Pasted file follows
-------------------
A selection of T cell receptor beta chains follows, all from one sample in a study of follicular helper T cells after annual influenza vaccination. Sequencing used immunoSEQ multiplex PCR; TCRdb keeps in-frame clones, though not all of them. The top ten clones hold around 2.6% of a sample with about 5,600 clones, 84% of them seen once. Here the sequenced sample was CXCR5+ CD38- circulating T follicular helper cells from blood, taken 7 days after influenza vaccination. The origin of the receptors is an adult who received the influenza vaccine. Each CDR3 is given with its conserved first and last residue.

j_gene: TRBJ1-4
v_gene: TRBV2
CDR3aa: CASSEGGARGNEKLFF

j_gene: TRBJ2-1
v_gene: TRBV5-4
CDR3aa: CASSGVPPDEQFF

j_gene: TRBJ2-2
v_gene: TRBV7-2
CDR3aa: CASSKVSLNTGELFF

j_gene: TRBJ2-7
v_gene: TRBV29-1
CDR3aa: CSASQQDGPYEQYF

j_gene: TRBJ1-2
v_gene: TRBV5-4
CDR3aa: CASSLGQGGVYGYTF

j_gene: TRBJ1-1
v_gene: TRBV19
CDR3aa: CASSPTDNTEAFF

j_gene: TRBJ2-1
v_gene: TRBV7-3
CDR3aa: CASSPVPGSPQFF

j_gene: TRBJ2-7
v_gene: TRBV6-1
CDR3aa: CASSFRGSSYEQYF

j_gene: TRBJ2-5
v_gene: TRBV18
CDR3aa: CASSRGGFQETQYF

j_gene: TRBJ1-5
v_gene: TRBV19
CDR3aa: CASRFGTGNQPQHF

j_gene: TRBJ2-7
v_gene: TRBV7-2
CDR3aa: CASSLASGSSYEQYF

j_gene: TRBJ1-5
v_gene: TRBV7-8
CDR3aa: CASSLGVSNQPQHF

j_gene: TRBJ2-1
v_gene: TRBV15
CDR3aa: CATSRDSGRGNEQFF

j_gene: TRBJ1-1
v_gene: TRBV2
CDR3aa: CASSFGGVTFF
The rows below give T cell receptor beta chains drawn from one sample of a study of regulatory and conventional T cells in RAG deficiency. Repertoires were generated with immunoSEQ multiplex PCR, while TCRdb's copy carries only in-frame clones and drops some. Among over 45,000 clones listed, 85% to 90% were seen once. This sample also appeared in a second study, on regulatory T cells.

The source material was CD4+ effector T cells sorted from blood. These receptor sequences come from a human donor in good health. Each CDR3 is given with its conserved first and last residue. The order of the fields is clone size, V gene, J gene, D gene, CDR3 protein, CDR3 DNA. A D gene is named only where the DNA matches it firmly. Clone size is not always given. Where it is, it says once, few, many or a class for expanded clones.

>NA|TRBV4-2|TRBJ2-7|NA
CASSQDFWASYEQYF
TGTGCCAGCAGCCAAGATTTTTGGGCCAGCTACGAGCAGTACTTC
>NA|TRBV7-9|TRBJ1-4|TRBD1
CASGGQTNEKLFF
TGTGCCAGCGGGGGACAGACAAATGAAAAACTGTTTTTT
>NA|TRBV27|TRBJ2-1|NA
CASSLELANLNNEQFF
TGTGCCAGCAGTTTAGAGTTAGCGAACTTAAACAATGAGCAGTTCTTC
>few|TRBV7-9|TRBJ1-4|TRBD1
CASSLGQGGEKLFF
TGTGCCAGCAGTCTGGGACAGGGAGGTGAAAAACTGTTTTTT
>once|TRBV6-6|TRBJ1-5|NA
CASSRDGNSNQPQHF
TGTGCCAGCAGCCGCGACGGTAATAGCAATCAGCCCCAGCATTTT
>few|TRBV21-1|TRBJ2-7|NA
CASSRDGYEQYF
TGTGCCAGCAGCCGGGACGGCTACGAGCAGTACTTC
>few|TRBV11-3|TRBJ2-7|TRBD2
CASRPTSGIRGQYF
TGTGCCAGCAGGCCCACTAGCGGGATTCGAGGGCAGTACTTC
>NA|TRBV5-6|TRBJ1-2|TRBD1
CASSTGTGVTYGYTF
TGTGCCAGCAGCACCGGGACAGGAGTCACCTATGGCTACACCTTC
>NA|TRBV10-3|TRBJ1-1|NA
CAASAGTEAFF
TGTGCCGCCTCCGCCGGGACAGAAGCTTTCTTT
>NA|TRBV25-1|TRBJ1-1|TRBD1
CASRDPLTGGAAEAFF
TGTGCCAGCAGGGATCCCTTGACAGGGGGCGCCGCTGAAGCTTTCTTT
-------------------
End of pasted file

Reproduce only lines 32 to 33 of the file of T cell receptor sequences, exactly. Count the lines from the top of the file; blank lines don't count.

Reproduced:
j_gene: TRBJ2-7
v_gene: TRBV7-2